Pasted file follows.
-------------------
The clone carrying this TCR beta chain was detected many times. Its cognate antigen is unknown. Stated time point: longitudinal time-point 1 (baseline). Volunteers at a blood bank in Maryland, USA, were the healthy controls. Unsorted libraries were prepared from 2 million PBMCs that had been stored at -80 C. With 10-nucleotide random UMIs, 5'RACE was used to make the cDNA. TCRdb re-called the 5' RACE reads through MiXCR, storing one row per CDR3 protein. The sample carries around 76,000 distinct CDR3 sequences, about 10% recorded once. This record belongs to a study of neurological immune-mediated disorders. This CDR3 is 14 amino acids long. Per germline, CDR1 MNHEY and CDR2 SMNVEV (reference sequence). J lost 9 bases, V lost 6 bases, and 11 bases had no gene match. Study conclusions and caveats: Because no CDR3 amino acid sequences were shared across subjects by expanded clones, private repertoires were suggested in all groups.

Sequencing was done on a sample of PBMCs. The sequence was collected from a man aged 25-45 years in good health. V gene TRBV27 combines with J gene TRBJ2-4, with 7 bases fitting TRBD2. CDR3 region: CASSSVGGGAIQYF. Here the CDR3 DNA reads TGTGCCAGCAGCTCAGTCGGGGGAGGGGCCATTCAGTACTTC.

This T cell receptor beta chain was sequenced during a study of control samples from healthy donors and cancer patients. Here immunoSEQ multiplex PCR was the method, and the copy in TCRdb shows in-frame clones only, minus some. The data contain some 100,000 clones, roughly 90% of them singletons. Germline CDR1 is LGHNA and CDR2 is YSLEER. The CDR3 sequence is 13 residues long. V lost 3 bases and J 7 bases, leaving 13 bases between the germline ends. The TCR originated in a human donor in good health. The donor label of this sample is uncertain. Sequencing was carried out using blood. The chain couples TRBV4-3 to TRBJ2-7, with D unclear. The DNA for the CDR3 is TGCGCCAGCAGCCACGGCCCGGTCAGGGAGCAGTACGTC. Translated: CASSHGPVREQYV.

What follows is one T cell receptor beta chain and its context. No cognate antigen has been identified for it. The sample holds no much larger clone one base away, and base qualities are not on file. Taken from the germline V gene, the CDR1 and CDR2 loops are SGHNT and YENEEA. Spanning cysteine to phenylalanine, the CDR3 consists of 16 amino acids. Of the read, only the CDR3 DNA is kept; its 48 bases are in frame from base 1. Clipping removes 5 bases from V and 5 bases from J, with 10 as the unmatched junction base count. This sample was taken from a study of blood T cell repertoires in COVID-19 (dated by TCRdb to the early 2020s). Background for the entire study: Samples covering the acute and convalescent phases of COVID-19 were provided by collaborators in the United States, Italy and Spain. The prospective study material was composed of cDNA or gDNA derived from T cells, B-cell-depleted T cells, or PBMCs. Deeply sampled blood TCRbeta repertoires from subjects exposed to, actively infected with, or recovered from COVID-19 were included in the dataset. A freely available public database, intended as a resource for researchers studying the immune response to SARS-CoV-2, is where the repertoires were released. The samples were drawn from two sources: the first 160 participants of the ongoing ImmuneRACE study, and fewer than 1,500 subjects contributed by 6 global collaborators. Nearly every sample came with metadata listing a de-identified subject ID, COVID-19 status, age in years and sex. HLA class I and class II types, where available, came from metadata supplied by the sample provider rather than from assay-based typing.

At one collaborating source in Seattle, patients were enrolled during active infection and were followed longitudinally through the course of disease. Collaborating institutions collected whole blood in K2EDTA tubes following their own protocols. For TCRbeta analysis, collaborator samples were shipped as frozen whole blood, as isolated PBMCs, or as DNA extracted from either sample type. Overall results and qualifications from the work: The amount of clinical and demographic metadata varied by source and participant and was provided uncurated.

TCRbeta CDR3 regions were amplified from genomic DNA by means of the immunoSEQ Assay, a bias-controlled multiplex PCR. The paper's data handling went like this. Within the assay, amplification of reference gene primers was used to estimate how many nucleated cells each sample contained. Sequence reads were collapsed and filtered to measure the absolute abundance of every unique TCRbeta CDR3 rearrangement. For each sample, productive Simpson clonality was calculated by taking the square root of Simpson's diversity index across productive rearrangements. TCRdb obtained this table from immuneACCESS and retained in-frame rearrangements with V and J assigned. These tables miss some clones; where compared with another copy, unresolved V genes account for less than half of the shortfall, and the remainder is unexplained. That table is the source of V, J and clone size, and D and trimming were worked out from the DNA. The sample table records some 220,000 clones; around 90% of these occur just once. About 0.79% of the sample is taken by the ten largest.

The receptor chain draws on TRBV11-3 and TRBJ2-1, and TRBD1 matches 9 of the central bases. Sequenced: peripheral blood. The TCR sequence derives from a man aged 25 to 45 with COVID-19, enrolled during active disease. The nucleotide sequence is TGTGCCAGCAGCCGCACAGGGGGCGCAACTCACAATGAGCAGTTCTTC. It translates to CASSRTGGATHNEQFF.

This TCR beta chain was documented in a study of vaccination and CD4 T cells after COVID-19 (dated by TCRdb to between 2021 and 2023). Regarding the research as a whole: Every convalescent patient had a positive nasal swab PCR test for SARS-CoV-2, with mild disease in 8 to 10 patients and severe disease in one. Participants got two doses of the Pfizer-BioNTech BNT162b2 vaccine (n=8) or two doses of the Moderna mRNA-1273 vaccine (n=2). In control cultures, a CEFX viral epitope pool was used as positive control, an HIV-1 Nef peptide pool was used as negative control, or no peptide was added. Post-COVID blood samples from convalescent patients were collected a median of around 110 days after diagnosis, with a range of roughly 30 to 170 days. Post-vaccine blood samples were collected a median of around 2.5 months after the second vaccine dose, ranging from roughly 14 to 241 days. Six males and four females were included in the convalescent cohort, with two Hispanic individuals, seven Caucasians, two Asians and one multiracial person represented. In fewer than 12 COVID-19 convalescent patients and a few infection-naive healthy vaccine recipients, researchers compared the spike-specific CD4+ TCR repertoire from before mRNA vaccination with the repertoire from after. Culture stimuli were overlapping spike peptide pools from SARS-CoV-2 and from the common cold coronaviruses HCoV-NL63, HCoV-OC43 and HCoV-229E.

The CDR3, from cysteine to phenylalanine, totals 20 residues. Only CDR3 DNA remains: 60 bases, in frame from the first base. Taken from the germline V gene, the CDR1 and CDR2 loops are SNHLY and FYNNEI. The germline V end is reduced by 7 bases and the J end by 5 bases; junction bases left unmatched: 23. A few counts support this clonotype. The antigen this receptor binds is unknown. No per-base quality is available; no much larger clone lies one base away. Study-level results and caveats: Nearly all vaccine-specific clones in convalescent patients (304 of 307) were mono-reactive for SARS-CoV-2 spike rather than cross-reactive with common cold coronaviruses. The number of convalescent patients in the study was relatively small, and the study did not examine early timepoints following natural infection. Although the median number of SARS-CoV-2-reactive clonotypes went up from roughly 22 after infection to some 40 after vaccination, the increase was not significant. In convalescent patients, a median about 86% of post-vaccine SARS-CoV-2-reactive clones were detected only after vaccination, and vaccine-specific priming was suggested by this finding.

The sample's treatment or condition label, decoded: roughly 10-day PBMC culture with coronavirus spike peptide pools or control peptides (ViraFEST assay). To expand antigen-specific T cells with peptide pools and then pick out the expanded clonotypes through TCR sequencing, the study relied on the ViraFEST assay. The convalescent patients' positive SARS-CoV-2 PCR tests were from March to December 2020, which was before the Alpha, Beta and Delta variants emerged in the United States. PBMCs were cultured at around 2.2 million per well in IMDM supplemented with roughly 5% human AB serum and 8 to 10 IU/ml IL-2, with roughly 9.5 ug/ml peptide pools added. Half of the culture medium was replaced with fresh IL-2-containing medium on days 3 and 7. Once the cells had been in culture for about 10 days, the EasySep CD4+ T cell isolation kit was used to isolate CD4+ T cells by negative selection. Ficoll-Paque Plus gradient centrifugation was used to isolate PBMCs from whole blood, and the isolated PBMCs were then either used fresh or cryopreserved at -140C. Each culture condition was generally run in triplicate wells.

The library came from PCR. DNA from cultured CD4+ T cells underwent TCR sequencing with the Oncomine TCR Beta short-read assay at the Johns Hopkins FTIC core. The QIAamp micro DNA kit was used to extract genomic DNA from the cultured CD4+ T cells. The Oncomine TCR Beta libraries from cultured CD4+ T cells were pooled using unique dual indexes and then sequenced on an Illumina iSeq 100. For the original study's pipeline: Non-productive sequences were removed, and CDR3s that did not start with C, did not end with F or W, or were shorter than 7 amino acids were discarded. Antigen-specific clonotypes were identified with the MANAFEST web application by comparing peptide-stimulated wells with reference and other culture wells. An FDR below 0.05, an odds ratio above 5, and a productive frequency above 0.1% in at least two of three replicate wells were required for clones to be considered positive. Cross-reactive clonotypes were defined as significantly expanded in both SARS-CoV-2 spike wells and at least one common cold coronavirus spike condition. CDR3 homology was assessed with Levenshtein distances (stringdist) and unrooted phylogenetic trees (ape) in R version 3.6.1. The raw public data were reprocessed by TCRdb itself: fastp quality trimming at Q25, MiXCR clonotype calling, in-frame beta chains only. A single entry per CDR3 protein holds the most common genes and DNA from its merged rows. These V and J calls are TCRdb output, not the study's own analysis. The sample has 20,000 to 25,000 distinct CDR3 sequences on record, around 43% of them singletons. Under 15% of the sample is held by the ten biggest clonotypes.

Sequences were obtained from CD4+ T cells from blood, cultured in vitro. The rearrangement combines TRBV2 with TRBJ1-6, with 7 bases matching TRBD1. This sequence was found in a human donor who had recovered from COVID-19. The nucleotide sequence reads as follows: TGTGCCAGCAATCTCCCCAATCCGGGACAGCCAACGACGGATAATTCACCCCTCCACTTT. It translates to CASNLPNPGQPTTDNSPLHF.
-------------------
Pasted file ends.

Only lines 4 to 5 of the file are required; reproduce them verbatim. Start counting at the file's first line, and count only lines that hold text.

What follows is one T cell receptor beta chain and its context. No cognate antigen has been identified for it. The sample holds no much larger clone one base away, and base qualities are not on file. Taken from the germline V gene, the CDR1 and CDR2 loops are SGHNT and YENEEA. Spanning cysteine to phenylalanine, the CDR3 consists of 16 amino acids. Of the read, only the CDR3 DNA is kept; its 48 bases are in frame from base 1. Clipping removes 5 bases from V and 5 bases from J, with 10 as the unmatched junction base count. This sample was taken from a study of blood T cell repertoires in COVID-19 (dated by TCRdb to the early 2020s). Background for the entire study: Samples covering the acute and convalescent phases of COVID-19 were provided by collaborators in the United States, Italy and Spain. The prospective study material was composed of cDNA or gDNA derived from T cells, B-cell-depleted T cells, or PBMCs. Deeply sampled blood TCRbeta repertoires from subjects exposed to, actively infected with, or recovered from COVID-19 were included in the dataset. A freely available public database, intended as a resource for researchers studying the immune response to SARS-CoV-2, is where the repertoires were released. The samples were drawn from two sources: the first 160 participants of the ongoing ImmuneRACE study, and fewer than 1,500 subjects contributed by 6 global collaborators. Nearly every sample came with metadata listing a de-identified subject ID, COVID-19 status, age in years and sex. HLA class I and class II types, where available, came from metadata supplied by the sample provider rather than from assay-based typing.

At one collaborating source in Seattle, patients were enrolled during active infection and were followed longitudinally through the course of disease. Collaborating institutions collected whole blood in K2EDTA tubes following their own protocols. For TCRbeta analysis, collaborator samples were shipped as frozen whole blood, as isolated PBMCs, or as DNA extracted from either sample type. Overall results and qualifications from the work: The amount of clinical and demographic metadata varied by source and participant and was provided uncurated.